Poems of Meng Jiao
On Wei River, Thinking of Return
Alone, searching for a distant faith,
I turn to look back up this long river.
My home is in the Warring States to whom
I send my tears on these southeast waves.
The repeated opportunity to say, "Chu again," is showing me how far our minds are from the minds of the Tang. As I pointed out, somewhat jokingly, in the last poem, these Tang minds are framed by a political situation twelve-hundred years old. It is both an intellectual and an emotional framework, this identifying with Chu and Wu. The strength of this identification is shown by Meng Jiao's title phrase "Thinking of Return."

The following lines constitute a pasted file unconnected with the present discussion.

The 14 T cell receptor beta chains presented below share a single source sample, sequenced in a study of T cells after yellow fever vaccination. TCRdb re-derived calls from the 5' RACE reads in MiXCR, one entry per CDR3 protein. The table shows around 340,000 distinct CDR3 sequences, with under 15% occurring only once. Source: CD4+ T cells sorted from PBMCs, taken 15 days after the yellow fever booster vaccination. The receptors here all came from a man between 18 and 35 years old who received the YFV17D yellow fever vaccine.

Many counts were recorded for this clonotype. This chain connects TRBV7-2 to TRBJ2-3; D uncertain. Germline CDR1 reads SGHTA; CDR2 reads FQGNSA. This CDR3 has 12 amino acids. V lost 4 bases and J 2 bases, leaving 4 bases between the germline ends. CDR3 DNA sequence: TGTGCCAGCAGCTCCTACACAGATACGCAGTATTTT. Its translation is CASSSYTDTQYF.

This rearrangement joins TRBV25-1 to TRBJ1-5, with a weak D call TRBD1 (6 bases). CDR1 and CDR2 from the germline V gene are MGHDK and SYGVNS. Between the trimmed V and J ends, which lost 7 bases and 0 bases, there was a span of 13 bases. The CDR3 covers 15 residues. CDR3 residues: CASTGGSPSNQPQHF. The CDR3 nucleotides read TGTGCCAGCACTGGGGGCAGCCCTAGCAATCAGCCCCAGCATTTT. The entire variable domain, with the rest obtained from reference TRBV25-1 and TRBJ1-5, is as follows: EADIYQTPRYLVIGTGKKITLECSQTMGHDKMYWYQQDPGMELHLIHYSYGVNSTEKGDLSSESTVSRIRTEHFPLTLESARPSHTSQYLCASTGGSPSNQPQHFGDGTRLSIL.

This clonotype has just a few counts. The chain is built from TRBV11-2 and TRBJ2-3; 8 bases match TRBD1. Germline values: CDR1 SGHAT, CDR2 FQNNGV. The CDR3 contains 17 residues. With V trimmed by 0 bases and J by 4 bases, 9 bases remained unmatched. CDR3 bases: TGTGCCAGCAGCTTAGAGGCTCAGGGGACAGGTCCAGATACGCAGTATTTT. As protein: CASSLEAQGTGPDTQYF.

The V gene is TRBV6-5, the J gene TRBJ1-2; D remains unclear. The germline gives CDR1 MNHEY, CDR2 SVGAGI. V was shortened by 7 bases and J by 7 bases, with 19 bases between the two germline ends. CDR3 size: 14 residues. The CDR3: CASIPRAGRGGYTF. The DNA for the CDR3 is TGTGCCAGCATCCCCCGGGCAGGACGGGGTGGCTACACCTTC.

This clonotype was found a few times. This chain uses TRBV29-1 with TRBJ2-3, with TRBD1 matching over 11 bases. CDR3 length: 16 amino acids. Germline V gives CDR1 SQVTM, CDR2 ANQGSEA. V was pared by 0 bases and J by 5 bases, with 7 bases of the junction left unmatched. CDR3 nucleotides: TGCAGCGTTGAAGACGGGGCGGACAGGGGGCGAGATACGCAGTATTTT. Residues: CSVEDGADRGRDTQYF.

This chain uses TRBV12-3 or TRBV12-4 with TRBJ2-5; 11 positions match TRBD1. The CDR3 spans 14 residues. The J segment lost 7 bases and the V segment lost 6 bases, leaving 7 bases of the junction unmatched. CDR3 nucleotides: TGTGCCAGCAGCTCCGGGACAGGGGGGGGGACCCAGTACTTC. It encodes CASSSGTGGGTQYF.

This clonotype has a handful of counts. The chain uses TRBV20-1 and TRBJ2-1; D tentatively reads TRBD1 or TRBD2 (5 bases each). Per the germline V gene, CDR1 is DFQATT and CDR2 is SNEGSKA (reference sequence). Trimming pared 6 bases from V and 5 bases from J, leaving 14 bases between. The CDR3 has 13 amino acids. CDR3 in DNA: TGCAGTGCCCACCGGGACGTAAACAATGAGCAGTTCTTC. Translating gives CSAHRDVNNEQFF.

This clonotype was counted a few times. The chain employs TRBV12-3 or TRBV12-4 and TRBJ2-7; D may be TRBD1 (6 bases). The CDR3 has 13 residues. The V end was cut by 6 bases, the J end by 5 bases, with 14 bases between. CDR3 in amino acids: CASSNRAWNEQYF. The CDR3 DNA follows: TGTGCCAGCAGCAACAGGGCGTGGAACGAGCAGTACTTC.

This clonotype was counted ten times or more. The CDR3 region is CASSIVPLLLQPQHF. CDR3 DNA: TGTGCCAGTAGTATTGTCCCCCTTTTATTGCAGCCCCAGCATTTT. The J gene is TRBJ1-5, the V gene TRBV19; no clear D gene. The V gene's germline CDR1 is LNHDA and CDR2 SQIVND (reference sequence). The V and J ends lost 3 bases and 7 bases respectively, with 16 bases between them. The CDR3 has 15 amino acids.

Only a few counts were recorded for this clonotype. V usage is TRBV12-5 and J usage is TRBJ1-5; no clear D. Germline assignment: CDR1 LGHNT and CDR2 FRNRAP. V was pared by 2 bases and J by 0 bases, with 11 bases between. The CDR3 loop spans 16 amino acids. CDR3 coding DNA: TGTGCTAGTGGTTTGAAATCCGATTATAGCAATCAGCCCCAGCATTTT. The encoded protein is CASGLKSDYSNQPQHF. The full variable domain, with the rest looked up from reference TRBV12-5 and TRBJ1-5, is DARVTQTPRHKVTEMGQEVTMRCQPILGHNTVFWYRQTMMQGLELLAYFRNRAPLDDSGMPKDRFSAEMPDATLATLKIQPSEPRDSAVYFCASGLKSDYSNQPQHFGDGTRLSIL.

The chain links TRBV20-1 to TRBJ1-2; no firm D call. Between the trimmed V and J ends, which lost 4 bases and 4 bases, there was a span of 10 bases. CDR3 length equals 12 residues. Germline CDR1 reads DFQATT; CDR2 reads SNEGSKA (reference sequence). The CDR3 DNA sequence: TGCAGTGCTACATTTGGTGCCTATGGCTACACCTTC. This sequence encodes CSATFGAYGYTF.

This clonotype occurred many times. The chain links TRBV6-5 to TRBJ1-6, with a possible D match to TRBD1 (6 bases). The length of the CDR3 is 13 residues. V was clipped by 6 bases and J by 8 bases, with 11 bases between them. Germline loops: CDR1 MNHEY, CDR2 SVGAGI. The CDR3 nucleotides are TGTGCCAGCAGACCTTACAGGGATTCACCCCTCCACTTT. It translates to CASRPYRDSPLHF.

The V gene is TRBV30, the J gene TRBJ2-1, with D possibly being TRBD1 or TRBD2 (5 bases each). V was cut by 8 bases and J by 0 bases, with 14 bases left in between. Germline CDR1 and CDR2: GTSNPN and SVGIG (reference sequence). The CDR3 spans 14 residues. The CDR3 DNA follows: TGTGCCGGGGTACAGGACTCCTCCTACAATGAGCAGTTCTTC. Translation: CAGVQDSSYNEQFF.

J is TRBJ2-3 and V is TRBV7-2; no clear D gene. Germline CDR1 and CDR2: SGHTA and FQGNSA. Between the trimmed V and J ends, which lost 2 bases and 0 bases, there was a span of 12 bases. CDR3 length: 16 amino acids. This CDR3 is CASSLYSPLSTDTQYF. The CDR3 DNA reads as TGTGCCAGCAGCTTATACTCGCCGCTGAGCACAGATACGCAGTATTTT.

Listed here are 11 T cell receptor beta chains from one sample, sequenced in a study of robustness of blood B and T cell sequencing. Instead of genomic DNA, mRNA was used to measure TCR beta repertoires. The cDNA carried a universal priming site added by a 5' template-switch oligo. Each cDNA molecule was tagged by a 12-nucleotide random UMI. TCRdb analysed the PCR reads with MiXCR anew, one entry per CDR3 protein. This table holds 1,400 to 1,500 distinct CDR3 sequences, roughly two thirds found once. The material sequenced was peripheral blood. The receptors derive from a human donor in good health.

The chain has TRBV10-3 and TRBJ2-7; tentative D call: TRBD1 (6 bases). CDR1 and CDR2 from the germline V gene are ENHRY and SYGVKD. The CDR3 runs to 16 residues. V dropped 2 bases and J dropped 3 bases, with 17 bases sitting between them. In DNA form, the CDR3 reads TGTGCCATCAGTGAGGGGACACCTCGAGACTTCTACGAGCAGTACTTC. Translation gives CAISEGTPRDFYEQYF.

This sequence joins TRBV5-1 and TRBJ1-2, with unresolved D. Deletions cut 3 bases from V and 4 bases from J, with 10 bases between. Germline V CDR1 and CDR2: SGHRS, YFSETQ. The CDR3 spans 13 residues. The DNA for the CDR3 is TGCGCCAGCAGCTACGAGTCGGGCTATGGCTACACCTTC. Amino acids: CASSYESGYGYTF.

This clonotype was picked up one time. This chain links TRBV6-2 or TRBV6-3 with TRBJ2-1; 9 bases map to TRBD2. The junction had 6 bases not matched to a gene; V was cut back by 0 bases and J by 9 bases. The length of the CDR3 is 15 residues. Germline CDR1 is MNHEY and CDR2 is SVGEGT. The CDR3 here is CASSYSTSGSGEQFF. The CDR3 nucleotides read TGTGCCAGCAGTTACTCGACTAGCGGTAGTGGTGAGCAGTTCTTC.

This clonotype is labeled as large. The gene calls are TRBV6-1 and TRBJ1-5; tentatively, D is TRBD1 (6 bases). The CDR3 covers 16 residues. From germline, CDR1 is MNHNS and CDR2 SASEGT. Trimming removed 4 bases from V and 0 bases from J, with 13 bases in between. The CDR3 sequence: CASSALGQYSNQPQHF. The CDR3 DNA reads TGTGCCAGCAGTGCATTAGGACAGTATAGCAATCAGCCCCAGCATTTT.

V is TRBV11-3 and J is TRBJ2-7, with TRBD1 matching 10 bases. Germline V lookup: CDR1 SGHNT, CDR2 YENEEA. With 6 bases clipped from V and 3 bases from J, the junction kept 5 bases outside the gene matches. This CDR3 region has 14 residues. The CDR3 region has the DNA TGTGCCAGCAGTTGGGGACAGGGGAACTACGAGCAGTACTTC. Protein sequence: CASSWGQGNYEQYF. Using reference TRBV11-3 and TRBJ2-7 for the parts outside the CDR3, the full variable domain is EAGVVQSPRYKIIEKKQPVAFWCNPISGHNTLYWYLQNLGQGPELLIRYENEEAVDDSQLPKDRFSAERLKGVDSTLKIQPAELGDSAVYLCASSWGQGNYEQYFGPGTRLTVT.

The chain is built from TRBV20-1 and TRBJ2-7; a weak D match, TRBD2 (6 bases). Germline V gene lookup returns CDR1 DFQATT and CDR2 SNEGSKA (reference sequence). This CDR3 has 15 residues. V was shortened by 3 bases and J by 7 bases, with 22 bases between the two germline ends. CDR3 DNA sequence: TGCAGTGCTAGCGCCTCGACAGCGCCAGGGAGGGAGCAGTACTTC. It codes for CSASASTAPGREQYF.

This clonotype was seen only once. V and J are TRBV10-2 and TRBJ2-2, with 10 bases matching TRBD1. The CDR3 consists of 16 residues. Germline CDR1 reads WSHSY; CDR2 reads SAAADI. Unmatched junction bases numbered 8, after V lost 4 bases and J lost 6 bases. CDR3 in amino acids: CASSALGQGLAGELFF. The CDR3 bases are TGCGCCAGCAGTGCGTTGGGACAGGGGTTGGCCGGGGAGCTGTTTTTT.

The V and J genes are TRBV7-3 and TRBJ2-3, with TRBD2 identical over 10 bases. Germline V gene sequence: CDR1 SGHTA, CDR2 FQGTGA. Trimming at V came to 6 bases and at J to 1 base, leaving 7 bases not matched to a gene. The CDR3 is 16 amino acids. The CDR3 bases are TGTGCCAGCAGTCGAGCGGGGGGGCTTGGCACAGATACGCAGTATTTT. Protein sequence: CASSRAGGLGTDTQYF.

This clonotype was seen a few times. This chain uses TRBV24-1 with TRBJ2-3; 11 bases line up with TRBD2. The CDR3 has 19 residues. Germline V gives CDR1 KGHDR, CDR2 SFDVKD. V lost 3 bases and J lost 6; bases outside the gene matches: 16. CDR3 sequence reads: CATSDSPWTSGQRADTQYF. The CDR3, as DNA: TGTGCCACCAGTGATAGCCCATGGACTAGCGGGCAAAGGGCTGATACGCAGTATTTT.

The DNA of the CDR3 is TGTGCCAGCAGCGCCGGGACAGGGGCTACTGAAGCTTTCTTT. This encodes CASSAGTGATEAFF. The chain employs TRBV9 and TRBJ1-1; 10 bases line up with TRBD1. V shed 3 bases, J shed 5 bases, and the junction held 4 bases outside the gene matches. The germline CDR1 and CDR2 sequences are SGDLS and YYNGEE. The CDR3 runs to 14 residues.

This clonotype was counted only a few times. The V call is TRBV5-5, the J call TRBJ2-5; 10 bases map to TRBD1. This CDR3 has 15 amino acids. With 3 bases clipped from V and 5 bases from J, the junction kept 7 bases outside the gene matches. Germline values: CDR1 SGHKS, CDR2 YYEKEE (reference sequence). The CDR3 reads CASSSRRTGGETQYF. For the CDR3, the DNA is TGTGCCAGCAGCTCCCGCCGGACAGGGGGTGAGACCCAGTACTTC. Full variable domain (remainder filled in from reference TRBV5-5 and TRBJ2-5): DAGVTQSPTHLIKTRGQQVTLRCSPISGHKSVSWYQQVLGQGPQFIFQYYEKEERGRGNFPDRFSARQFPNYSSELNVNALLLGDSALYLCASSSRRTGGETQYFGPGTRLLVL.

It would be interesting to survey all the Tang poems, perhaps programatically, to determine with which of the Warring States the Tang poets never identify themselves with. And then to determine what elements in the identified-with states are explicitly spelled out in the poems. We know they identify the flight of Chu's king with the An Lushan flight of Xuanzong. There are probably more parallels to discover.
But I doubt this is anything as simple as a code of using old values for new values. These poems lack the critical nature which would call for that kind of deniability. It is more as if the poets are painting themselves into an ancient landscape.